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Pi is defined as circumference/diameter, but it is an irrational number. And by definition an irrational number can't be defined by a fraction. So how is it that pi is circumference/diameter and on a side note: how are important irrational numbers like e normally found?

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marked as duplicate by MJD, Eric Wofsey, ncmathsadist, user99914, BLAZE Nov 11 '15 at 3:58

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    $\begingroup$ Irrational numbers cannot be expressed as a fraction of integers. Thus, a circle cannot have a diameter and circumference which are both integers. $\endgroup$ – Alex S Nov 10 '15 at 17:29
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    $\begingroup$ In practice this is no problem because we can use arbitary good rational approximations of $\pi$, a very good one is $\frac{355}{113}$ $\endgroup$ – Peter Nov 10 '15 at 17:30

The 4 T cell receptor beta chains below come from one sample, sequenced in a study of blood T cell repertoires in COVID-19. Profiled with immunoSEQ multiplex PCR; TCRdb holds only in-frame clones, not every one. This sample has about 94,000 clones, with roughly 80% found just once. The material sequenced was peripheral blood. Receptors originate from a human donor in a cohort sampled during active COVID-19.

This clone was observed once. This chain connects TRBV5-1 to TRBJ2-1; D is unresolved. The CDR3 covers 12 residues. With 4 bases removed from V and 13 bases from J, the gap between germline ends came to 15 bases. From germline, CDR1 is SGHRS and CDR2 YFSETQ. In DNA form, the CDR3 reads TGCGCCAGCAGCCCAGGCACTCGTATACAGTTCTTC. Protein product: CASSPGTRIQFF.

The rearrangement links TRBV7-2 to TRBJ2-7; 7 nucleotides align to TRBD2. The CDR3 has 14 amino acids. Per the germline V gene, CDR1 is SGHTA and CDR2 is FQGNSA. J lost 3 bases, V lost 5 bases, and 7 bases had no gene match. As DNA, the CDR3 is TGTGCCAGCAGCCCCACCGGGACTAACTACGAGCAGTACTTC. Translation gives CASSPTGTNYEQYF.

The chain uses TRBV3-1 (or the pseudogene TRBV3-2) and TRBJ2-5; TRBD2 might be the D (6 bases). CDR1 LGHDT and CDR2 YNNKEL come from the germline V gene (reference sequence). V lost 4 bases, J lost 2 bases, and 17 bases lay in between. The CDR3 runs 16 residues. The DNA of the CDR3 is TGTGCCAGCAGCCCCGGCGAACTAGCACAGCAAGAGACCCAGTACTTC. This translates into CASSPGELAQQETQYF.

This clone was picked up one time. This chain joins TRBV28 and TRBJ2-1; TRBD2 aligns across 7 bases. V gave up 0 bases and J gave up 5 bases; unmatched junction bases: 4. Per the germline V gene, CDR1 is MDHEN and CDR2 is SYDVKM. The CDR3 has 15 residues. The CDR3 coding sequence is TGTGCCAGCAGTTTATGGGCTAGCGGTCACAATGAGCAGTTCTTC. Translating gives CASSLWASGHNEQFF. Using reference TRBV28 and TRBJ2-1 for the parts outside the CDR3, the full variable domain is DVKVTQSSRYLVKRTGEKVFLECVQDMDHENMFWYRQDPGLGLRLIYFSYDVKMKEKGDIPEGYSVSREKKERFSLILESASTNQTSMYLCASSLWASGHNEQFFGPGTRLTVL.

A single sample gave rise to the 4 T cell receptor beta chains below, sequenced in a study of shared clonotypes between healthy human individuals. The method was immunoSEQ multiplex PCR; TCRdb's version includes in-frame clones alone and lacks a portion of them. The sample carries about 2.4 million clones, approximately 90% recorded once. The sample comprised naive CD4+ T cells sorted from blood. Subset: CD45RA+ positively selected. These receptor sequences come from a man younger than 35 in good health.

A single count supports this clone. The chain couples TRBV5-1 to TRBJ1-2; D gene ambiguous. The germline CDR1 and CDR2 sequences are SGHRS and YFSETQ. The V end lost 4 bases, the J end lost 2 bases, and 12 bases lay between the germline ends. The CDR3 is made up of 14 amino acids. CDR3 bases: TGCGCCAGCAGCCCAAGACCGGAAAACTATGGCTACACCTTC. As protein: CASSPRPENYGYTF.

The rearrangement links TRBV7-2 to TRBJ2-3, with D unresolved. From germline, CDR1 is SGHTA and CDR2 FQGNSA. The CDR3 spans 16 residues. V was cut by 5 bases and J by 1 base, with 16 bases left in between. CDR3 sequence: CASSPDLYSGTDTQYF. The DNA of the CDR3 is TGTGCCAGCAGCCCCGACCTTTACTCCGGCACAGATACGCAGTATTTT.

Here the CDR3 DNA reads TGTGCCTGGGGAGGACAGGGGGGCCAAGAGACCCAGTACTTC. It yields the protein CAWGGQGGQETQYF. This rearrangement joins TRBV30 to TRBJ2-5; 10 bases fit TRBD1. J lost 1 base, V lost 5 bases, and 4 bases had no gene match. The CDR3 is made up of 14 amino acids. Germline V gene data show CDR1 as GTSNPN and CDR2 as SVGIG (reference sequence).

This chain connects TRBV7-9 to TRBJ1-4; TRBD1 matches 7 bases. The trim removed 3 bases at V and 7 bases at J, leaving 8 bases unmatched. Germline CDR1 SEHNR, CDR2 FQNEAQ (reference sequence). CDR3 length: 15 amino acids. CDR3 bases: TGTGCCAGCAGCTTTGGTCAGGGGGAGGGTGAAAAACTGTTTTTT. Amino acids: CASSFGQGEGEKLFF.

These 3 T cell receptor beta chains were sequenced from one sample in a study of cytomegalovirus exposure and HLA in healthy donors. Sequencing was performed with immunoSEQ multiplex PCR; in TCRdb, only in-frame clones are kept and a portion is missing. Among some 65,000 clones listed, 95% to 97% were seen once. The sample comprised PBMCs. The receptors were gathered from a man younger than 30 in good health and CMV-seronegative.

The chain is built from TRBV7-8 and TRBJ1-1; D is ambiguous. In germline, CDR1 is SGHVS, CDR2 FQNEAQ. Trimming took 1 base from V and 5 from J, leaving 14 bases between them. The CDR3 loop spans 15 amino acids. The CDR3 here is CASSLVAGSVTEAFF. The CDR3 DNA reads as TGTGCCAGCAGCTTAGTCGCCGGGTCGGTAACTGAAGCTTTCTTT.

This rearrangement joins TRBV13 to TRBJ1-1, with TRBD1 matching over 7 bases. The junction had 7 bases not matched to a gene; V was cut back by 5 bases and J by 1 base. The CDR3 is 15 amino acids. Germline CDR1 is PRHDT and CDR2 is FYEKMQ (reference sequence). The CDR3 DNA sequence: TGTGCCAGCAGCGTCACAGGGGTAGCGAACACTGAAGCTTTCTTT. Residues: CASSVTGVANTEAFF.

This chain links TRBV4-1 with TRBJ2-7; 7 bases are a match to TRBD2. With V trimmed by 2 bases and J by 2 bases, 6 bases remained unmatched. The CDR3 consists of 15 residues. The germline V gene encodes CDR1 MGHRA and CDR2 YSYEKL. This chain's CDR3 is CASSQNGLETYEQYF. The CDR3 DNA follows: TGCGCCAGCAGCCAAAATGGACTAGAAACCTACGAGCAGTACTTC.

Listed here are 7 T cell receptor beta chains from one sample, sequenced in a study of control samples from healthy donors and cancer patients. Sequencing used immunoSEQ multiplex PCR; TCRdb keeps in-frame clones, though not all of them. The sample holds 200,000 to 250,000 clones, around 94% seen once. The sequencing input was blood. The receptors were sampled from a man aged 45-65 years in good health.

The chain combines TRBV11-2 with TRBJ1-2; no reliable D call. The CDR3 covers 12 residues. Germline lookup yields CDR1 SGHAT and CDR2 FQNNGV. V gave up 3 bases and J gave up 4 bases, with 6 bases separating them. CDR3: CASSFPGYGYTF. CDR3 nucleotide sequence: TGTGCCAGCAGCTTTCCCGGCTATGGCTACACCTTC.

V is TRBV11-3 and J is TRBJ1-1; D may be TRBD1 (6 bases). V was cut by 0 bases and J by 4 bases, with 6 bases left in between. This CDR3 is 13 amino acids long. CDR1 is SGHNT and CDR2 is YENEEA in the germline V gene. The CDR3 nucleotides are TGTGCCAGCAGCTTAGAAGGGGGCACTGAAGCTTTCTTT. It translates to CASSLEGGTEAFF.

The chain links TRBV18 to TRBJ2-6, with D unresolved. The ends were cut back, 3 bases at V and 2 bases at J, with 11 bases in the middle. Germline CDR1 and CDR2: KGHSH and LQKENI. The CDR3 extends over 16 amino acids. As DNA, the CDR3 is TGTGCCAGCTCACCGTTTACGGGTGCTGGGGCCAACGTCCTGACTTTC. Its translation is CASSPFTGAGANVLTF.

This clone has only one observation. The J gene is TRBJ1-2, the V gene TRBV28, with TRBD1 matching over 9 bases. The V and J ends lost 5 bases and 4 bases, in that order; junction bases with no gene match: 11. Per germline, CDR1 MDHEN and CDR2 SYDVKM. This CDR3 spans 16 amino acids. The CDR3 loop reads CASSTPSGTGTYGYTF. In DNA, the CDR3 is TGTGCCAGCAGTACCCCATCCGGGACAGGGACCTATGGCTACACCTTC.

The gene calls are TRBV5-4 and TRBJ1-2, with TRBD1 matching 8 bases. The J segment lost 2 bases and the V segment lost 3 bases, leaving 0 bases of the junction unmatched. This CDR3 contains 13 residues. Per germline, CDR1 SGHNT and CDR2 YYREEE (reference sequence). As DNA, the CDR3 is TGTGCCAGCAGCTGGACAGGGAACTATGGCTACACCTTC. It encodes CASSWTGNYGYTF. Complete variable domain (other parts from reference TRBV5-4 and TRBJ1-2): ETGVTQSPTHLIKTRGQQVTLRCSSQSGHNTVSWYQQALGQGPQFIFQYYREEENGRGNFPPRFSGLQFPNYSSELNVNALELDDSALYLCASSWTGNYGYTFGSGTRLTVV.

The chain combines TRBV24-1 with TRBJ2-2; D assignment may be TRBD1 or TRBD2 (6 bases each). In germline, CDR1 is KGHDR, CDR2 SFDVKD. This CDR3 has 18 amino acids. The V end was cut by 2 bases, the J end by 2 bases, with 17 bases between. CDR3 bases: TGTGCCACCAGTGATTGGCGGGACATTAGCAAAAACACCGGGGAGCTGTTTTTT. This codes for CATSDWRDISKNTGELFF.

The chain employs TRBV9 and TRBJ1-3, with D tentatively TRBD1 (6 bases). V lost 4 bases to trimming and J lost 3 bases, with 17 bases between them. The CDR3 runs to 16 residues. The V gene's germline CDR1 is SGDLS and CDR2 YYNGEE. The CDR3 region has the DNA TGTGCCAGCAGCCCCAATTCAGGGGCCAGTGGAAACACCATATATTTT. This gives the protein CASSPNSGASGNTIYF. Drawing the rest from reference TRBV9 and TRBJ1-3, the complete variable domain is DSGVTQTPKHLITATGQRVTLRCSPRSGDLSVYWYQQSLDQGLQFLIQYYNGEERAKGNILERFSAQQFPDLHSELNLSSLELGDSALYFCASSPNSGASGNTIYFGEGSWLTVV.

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    $\begingroup$ Archimedes was the first to calculate $\pi$ upto some digits. $\endgroup$ – Peter Nov 10 '15 at 17:31
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    $\begingroup$ He approximated the circumfence of a circle with regular polygons inside ans outside the circle and took the middle value of the results. $\endgroup$ – Peter Nov 10 '15 at 17:33
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    $\begingroup$ The definition is usually : The first positive root of $cos(x)$ is $\frac{\pi}{2}$ $\endgroup$ – Peter Nov 10 '15 at 17:35